Julius Grey of Grey Casgrain, a Montreal lawyer and expert in constitutional law, acknowledges that any Charter challenge would invite the Legault government to invoke the notwithstanding clause. Such an action would itself be vulnerable to a shift in public opinion, he says.

“This is identity politics,” Grey says. “There’s no magic bullet. But the judiciary exists within society, so changes in public opinion, in the political context, do matter.”

Caza argues there are other options. One, which he acknowledges would be “novel,” would see the policy challenged under section 23 of the Charter, which protects the right of Canadians to receive education in the official language of their choice.

“A section 23 argument would be novel because post-secondary education is not operated by the provinces,” he says. “The issue has not yet been determined, but a strong argument could be made [that] the essential role played today by post-secondary institutions for linguistic minorities is the same as that played by primary and secondary school institutions.”

Another option, he says, would be to reach back to the Supreme Court’s 1998 reference on Quebec sovereignty, drafted at the federal government’s request following the near-miss referendum result of 1995.

In it, the high court affirmed the existence of “foundational” and unwritten constitutional principles that predate the Charter — among them, the protection of minorities.

“… It should not be forgotten that the protection of minority rights had a long history before the enactment of the Charter,” the court wrote at the time. “Indeed, the protection of minority rights was clearly an essential consideration in the design of our constitutional structure even at the time of Confederation.”

“The notwithstanding clause cannot be applied to section 23 of the Charter and to constitutional principles,” says Caza.

But Benoit Pelletier — former minister of intergovernmental affairs in the government of Premier Jean Charest, now a professor of law at the University of Ottawa — says an appeal to fundamental constitutional principles beyond the Charter is very unlikely to fly with the high court.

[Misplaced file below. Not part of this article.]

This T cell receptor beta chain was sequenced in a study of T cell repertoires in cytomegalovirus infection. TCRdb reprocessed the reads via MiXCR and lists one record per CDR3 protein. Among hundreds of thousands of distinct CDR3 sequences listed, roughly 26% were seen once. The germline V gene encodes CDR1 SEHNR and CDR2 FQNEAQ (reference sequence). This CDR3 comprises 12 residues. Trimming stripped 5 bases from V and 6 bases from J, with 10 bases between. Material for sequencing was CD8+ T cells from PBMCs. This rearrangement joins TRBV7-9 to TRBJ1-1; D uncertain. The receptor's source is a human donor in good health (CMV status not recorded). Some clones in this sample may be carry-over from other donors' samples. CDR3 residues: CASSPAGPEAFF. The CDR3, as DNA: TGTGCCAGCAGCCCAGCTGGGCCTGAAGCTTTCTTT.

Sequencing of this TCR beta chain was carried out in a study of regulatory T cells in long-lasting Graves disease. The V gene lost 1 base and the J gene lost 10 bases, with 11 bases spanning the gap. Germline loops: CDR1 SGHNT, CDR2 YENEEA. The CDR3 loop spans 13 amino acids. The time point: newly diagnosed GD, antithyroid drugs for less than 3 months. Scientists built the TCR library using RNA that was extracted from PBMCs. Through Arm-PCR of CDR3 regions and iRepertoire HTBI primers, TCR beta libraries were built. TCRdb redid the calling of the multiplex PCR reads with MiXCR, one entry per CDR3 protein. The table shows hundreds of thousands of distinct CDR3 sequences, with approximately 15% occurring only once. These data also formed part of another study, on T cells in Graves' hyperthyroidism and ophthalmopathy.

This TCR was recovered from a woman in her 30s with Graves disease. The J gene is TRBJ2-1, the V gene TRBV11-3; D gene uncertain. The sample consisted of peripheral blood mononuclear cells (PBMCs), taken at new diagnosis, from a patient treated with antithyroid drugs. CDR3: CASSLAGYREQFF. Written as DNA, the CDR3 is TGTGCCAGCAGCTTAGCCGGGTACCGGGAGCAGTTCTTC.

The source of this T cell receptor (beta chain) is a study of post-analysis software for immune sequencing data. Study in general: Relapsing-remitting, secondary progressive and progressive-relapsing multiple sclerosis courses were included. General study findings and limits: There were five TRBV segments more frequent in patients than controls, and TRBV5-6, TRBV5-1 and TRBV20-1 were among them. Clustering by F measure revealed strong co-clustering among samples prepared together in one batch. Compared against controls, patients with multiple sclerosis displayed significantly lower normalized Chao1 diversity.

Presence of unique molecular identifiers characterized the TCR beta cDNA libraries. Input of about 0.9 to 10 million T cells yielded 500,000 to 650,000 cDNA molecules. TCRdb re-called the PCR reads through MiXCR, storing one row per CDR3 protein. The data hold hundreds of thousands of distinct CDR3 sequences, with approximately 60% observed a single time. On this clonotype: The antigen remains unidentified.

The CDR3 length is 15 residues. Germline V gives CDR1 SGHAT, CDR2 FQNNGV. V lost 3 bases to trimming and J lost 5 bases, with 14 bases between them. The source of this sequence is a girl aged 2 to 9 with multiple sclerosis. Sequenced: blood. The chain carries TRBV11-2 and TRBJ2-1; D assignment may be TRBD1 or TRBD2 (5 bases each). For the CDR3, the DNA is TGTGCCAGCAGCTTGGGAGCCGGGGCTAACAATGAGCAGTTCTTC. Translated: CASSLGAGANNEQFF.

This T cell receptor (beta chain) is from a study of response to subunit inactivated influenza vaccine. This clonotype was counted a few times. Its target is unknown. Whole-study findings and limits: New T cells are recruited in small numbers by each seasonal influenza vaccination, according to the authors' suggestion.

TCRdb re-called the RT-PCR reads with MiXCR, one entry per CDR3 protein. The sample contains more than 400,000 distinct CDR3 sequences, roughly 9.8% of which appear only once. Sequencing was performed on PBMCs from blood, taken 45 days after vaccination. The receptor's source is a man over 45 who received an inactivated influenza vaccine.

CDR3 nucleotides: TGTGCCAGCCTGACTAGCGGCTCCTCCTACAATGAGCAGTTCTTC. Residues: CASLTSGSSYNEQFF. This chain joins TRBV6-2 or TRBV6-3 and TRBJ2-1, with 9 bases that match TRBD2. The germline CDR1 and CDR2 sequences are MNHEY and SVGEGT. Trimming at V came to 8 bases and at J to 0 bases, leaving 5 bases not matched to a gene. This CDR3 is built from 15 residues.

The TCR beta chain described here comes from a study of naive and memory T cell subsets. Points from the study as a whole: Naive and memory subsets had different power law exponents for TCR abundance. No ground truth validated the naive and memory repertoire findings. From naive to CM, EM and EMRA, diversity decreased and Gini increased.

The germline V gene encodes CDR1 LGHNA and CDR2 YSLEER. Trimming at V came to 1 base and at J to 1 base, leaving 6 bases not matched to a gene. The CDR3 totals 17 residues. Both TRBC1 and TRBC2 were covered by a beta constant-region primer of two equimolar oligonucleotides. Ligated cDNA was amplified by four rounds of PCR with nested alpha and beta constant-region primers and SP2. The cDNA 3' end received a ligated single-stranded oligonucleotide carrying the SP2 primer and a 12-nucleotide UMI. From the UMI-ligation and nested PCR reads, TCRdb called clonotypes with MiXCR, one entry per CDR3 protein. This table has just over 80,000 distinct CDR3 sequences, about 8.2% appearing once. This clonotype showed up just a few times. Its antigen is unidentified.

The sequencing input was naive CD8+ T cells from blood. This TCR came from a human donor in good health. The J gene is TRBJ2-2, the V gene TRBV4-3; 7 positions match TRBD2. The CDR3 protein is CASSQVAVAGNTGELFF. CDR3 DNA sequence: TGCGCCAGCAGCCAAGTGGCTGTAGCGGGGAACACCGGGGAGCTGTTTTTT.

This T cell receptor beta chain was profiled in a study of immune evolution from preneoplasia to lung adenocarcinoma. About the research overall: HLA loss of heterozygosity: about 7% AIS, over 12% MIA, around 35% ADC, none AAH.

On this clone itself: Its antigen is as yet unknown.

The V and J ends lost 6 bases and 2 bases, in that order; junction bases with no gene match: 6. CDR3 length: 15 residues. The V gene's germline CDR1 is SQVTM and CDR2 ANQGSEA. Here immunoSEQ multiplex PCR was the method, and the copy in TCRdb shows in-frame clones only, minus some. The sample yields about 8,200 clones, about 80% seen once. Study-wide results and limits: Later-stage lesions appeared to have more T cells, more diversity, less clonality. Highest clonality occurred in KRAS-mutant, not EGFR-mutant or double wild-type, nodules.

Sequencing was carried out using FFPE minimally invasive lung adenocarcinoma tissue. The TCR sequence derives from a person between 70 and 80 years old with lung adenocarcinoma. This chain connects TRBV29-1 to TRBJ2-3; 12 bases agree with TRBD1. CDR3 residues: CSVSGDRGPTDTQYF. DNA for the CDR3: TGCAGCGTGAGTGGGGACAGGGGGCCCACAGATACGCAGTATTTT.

“Those underlying, unwritten principles exist in part to help the courts create structural doctrines that are necessary to the coherence of the constitutional architecture,” he says. “In that sense, it’s there to fill the gaps in the written document.

“But I can see no gaps to be filled here. The right to education in English extends to primary and secondary education. It does not apply to post-secondary. The argument amounts to a request for a new constitutional right, and I think that would be a very hard argument to make successfully. These underlying principles have limits.

“All provinces have the right to set tuition fees. No one has denied the right of provinces to do that.”

At this point, there doesn’t appear to be a singular, obvious legal strategy to challenge the Legault government’s university policy. That doesn’t mean its opponents should stand down, says Caza.

“Linguistic minorities can’t afford to be complacent. They have to assume the worst — that they’re being targeted because that is the government’s true intent,” he says.

“In my experience, the sooner you challenge these things in court, the sooner you find out how far a government is really willing to go.”